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Abstract: TH-PO952

Depression and Anxiety Are Associated with Iron Deficiency Anemia for Patients with Stages 2-4 CKD

Session Information

Category: Anemia and Iron Metabolism

  • 200 Anemia and Iron Metabolism


  • Genc, Ilgin, Gazi Universitesi Tip Fakultesi, Ankara, Ankara, Turkey
  • Aksu, Muhammed Hakan, Gazi Universitesi Tip Fakultesi, Ankara, Ankara, Turkey
  • Yildirim, Saliha, Gazi Universitesi Tip Fakultesi, Ankara, Ankara, Turkey
  • Yasar, Emre, Gazi Universitesi Tip Fakultesi, Ankara, Ankara, Turkey
  • Helvaci, Ozant, Gazi Universitesi Tip Fakultesi, Ankara, Ankara, Turkey

Neuropsychiatric disorders, mainly cognitive decline, depression, and anxiety, are more common in CKD patients. The association between iron deficiency anemia (IDA) and cognitive decline is well-known for this population. For patients without CKD, IDA is associated with depression and anxiety. However, the link between depression, anxiety, and IDA is not clear in subjects with non-dialysis-dependent CKD. In this work, we aimed to evaluate the association above.


We selected a cohort of patients with stable stage 2-4 CKD and assessed them with Beck's depression inventory (BDI) and Beck's anxiety inventory (BAI). We excluded patients with acute kidney injury or decompensation, hematological/solid malignancies, and those suffering from psychological trauma. A diagnosis of schizophrenia, major depression, and bipolar disorder or using antidepressant/antipsychotic drugs were reasons for exclusion. We also did not include those needing EPO or those with other causes of anemia.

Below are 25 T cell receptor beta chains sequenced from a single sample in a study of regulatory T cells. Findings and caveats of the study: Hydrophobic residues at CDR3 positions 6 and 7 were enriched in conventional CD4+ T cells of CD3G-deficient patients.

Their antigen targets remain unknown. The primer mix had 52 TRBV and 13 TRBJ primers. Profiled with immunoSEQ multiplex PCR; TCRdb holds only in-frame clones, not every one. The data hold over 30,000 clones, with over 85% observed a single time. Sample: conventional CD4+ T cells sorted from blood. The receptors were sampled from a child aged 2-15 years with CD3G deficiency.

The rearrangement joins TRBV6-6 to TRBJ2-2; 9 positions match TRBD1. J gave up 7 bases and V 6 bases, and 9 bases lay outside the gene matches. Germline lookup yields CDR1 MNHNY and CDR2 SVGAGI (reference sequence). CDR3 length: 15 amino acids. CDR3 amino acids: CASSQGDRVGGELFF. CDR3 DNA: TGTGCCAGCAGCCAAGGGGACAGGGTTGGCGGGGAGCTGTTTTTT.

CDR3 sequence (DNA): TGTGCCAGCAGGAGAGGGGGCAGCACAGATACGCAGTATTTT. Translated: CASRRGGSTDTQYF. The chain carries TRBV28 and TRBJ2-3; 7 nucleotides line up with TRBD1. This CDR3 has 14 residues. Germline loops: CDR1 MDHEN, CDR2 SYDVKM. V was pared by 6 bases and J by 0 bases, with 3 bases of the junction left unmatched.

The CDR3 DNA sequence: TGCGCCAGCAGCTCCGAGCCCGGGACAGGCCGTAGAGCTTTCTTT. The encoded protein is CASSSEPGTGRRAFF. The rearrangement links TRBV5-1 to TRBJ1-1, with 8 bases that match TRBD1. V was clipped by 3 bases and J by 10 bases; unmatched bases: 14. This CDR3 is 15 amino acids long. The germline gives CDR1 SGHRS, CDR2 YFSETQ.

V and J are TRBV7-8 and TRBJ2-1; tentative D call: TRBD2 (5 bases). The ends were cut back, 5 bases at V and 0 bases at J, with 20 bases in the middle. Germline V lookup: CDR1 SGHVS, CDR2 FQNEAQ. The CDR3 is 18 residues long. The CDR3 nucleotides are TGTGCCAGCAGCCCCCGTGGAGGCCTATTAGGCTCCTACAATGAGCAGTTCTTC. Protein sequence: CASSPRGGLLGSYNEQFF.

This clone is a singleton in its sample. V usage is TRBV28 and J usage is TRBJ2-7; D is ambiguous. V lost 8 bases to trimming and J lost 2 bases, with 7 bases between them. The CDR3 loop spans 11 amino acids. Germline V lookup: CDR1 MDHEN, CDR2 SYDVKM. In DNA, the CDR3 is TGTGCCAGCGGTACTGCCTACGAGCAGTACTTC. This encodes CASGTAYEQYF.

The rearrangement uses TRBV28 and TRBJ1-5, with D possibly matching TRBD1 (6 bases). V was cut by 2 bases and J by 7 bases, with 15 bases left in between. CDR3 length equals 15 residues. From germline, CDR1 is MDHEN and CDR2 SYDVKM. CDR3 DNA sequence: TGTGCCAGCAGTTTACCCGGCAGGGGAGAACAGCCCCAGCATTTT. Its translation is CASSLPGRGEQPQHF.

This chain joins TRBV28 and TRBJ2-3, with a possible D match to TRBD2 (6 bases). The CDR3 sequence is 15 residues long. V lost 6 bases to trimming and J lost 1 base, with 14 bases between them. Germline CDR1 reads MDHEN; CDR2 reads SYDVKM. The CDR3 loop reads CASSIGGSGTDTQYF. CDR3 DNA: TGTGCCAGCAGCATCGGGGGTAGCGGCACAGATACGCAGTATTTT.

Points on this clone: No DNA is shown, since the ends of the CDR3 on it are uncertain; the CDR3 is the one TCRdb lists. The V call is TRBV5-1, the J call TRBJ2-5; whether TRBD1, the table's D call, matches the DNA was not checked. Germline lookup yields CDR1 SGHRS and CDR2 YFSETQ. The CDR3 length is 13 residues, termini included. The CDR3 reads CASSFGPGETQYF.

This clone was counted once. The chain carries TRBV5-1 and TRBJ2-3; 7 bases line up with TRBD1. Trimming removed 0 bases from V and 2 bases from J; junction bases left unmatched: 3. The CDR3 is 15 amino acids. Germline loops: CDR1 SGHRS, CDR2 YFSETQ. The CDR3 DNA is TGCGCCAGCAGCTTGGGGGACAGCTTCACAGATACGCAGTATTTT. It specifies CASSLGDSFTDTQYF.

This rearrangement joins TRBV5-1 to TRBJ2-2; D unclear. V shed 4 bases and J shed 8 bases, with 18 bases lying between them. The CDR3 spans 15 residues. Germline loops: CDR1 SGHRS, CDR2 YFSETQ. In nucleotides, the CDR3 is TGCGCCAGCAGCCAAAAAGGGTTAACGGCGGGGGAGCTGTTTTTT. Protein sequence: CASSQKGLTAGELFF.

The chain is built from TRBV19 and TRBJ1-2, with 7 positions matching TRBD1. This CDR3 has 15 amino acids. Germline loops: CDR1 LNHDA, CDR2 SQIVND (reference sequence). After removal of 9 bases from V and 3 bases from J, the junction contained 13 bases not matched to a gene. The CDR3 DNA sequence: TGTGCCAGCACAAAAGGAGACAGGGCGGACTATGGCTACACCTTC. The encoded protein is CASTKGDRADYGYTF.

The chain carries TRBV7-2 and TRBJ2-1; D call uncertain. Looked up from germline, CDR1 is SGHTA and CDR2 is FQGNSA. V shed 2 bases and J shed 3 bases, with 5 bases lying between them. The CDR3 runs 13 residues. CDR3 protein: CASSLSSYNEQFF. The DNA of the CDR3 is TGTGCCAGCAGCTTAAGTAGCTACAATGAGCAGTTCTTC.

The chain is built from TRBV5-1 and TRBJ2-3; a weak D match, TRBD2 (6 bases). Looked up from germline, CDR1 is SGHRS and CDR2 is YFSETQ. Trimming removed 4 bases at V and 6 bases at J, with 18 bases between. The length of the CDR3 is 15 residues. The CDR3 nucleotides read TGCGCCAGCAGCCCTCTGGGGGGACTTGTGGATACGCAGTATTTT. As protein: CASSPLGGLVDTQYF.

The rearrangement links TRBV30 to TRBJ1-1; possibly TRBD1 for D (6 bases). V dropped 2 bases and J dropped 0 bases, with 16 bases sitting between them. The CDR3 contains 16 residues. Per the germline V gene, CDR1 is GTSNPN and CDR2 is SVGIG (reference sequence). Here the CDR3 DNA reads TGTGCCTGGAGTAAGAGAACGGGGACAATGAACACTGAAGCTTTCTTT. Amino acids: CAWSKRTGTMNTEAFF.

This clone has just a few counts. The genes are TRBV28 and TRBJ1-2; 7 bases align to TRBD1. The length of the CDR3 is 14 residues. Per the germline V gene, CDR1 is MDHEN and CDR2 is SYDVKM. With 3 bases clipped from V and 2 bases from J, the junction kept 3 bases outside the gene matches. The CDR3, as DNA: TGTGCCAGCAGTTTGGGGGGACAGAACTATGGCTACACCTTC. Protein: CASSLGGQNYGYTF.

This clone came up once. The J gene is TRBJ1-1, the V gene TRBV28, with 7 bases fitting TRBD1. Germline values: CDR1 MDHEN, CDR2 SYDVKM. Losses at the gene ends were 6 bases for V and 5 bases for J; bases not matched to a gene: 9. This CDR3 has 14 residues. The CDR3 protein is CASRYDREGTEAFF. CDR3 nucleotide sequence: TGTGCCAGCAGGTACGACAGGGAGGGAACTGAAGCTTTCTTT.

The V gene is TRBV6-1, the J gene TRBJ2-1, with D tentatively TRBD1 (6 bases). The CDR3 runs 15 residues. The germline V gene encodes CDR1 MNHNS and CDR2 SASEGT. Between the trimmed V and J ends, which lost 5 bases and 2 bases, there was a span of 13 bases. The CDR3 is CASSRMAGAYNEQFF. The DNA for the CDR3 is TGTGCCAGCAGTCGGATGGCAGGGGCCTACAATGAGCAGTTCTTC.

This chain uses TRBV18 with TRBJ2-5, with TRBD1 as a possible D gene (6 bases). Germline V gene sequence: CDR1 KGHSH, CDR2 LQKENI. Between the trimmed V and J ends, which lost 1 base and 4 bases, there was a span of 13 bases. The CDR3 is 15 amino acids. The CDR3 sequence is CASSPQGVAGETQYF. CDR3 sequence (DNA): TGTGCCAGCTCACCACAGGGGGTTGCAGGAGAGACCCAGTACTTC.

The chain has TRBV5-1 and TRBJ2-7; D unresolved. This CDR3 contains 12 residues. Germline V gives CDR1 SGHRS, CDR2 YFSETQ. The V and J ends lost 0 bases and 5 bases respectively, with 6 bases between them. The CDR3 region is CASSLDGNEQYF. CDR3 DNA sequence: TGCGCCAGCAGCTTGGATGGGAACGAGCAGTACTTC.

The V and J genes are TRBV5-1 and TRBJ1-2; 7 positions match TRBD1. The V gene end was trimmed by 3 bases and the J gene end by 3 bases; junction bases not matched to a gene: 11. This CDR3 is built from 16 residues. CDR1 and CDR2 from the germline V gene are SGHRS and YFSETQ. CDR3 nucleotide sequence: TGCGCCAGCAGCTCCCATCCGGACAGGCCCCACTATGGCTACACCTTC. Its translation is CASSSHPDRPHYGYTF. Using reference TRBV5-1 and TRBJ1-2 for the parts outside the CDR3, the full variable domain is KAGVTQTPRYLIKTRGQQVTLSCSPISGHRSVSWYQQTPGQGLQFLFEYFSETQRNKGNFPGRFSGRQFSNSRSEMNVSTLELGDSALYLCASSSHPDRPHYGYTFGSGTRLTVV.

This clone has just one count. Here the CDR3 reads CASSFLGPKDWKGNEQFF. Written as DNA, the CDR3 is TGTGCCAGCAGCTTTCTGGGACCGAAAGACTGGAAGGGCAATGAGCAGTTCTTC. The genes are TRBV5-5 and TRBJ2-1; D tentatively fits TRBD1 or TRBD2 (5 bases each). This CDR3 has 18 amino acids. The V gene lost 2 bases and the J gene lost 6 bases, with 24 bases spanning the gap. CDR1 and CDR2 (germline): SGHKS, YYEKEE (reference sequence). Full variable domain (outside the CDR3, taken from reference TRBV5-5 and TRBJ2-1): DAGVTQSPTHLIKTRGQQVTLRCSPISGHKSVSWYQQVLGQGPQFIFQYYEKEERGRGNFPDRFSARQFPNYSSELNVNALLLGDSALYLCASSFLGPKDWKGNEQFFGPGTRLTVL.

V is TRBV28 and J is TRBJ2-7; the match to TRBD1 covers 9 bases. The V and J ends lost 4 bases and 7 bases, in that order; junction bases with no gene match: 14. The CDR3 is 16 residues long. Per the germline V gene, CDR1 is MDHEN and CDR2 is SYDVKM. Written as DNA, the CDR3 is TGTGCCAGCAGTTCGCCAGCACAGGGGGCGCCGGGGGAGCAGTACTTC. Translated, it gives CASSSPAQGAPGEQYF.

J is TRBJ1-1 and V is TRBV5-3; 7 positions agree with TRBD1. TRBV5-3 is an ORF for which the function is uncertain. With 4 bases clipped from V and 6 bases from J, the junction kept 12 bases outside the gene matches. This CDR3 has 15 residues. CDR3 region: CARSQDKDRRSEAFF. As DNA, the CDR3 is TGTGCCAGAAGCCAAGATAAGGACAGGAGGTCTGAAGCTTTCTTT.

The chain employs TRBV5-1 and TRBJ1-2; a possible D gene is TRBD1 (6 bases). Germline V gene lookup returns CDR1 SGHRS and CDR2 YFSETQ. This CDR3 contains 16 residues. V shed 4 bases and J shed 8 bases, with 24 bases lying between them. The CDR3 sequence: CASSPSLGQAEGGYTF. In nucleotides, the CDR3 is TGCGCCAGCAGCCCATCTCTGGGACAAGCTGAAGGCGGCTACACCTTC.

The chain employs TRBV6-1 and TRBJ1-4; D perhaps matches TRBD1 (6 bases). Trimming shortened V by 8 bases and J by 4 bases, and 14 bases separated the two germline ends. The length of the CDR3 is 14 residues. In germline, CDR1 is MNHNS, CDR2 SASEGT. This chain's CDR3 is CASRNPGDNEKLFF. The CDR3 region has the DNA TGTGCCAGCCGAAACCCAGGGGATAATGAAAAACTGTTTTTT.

Two hundred patients were included in the final analysis. 76 of 200 (38%) patients were anemic. Patients with anemia were older and had worse GFR. BDI scores were worse for patients with anemia.
Furthermore, with a cut-off of eleven for BDI, 31,7% of patients in non-anemic and 51,4% of patients in anemic groups deserved further evaluation for clinical depression. The difference was significant (p=0,007). Univariate analysis did not reveal a relationship between BDI and hemoglobin, transferrin saturation, and ferritin levels. A multivariate analysis was not undertaken due to the low number of patients. A subgroup analysis of anemic patients also showed that patients who had received iron, despite being still anemic, had lower BDI scores compared to those with untreated anemia (p<0,001)

BAI scores were similar between groups. In addition, frequencies of minimal, mild, moderate, and severe anxiety were similar. However, in subgroup analysis, patients who had received iron despite being still anemic had lower BAI scores than those with untreated anemia.


Our work hints at a viable link between depression, anxiety, and IDA in subjects with Stage 2-4 CKD. However, this study is observational and thus only can generate a hypothesis. Prospectively designed studies on iron replacement may further elaborate our understanding of these associations.